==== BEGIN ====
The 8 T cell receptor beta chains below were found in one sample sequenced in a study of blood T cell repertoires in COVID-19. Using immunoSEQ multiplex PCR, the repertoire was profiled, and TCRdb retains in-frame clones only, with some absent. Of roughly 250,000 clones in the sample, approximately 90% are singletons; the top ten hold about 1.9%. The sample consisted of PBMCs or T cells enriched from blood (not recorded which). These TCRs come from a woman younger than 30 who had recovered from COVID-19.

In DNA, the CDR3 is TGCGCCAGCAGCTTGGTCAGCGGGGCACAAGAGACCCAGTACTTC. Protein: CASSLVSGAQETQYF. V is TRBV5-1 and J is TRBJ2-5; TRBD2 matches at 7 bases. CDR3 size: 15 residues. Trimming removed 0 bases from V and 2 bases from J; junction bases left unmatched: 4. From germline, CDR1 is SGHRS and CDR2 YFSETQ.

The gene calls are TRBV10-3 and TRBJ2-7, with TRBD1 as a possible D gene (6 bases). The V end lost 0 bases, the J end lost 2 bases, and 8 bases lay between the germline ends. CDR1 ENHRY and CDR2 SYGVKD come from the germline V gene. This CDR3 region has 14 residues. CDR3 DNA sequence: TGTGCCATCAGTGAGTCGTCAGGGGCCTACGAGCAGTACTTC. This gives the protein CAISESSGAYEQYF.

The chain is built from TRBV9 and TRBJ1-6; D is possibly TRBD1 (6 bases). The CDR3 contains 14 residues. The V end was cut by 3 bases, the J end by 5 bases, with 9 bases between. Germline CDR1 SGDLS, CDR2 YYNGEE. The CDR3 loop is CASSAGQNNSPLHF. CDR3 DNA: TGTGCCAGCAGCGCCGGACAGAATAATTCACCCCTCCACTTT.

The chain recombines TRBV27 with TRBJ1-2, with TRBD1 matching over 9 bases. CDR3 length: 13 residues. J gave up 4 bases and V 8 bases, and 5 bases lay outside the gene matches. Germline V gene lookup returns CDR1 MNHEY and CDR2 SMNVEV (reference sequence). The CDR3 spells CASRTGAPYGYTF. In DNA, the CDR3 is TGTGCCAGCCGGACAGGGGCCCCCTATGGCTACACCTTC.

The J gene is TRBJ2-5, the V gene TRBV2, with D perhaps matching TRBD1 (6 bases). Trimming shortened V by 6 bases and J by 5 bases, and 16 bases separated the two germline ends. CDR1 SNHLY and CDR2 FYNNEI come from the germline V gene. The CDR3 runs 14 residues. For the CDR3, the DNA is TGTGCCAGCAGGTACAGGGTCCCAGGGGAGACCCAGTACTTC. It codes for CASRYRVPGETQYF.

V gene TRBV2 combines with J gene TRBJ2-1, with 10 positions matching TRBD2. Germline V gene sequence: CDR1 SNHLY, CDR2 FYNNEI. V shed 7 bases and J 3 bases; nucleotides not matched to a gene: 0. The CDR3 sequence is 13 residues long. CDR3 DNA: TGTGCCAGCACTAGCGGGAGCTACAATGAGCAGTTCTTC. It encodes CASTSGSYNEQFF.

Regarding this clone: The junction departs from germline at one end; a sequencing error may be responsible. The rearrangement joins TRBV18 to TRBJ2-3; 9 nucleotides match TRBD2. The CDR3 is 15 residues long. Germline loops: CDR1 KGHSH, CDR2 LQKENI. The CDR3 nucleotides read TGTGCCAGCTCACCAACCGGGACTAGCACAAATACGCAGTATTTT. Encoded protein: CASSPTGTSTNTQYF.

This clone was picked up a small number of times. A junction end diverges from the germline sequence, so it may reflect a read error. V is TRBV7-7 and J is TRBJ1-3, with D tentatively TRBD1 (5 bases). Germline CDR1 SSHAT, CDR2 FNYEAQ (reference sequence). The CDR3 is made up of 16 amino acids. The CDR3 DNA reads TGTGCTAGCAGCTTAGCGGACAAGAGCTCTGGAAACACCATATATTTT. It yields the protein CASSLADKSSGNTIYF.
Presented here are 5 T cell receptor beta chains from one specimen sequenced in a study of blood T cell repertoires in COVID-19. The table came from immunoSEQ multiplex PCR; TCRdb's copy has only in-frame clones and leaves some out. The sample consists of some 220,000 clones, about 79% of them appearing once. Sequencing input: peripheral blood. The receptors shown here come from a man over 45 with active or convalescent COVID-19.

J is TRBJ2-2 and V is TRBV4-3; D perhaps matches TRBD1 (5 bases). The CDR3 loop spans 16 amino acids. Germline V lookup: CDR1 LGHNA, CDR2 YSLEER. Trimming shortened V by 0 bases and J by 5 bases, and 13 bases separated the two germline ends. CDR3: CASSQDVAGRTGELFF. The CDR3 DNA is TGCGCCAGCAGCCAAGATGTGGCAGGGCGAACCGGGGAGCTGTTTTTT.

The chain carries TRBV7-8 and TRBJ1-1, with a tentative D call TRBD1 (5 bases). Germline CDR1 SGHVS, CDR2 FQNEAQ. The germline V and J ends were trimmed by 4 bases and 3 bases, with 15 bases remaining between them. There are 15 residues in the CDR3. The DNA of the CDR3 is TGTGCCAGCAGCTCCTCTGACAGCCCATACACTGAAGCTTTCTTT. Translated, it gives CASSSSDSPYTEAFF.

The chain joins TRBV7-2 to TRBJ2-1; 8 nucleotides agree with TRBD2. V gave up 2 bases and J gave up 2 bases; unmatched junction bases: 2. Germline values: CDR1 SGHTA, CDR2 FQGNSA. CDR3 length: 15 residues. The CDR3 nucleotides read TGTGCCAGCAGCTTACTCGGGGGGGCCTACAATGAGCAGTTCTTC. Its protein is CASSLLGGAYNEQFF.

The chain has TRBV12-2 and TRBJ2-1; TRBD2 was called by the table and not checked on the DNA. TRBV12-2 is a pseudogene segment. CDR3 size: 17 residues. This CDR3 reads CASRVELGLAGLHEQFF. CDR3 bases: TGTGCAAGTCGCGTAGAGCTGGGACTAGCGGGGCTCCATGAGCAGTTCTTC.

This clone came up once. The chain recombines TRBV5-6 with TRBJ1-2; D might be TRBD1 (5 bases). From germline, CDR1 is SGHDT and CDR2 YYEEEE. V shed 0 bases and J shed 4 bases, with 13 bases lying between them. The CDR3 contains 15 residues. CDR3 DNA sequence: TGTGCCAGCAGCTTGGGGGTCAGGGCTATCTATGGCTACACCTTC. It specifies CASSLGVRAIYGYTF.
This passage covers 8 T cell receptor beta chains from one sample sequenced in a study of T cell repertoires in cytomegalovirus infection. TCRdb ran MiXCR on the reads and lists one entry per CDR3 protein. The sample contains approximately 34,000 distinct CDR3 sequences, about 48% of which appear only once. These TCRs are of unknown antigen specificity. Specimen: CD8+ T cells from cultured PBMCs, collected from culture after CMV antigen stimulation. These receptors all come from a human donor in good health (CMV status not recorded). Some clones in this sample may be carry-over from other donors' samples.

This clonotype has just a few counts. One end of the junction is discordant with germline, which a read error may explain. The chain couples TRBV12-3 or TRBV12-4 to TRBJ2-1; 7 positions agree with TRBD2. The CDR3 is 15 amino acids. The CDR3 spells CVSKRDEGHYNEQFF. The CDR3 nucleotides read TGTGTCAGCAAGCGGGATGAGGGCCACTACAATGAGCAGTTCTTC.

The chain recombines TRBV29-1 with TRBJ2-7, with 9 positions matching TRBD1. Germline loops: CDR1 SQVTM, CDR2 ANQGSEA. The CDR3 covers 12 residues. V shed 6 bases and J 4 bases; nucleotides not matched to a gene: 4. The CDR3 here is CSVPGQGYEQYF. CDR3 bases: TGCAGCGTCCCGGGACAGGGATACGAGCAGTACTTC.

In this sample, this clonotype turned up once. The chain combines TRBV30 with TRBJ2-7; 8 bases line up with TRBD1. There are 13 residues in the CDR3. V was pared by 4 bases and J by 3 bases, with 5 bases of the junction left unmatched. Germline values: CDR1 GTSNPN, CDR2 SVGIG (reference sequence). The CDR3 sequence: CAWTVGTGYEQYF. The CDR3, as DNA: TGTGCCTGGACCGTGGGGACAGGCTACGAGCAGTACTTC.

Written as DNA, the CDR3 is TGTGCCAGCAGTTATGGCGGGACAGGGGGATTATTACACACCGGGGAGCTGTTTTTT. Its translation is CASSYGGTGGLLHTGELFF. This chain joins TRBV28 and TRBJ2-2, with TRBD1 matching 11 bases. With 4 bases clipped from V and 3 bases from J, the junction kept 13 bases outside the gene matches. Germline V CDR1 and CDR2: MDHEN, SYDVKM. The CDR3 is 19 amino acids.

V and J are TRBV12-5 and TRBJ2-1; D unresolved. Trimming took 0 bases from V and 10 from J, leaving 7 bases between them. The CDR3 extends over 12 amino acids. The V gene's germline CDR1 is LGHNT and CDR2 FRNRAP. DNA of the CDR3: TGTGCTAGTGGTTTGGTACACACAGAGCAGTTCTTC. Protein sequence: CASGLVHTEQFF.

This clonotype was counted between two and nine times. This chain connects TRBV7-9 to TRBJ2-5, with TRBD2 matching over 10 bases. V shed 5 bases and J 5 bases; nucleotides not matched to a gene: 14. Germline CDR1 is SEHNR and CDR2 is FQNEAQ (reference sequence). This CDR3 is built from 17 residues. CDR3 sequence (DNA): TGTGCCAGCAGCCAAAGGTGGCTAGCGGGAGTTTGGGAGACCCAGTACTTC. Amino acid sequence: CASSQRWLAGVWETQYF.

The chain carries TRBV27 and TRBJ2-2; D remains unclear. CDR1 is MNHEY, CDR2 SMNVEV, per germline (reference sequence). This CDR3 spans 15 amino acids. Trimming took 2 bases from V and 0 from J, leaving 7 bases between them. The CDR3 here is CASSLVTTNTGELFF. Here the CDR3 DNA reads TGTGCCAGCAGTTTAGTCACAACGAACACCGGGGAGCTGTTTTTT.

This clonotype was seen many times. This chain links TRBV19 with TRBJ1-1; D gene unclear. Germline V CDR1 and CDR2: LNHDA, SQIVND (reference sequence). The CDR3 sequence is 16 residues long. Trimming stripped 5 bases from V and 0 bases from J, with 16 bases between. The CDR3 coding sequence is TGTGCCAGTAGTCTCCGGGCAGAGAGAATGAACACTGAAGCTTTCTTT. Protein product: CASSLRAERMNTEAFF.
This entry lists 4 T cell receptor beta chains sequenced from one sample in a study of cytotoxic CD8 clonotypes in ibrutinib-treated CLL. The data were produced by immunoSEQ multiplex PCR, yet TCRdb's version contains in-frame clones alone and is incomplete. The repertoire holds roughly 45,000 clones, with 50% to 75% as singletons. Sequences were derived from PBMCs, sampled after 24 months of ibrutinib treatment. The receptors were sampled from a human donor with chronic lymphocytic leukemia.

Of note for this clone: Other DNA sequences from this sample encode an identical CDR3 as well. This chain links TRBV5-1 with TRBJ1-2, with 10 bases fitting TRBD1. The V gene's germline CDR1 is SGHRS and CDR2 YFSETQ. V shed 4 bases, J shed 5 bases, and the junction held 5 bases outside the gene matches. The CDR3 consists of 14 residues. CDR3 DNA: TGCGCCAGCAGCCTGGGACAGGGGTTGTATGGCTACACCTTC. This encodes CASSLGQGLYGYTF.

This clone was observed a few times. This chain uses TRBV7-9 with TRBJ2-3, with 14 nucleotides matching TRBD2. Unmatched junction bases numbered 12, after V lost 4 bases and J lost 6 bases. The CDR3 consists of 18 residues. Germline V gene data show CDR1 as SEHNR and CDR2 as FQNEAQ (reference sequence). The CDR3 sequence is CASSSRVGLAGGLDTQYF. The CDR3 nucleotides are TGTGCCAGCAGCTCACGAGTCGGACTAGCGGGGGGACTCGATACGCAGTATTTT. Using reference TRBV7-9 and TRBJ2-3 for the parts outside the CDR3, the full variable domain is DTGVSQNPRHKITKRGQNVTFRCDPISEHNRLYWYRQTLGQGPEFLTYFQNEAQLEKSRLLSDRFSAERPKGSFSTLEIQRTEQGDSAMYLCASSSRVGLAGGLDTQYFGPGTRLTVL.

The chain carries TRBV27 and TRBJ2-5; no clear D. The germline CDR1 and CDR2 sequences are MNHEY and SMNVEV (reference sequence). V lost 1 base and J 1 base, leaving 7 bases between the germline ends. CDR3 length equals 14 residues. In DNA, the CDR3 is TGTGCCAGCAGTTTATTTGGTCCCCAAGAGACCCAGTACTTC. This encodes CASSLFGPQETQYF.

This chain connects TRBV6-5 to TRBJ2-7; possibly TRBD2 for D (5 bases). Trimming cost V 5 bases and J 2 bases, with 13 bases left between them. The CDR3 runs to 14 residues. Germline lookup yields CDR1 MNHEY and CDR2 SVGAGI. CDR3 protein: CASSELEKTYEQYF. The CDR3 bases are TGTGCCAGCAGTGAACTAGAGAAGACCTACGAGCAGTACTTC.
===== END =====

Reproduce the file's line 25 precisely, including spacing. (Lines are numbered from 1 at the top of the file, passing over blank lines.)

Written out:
This entry lists 4 T cell receptor beta chains sequenced from one sample in a study of cytotoxic CD8 clonotypes in ibrutinib-treated CLL. The data were produced by immunoSEQ multiplex PCR, yet TCRdb's version contains in-frame clones alone and is incomplete. The repertoire holds roughly 45,000 clones, with 50% to 75% as singletons. Sequences were derived from PBMCs, sampled after 24 months of ibrutinib treatment. The receptors were sampled from a human donor with chronic lymphocytic leukemia.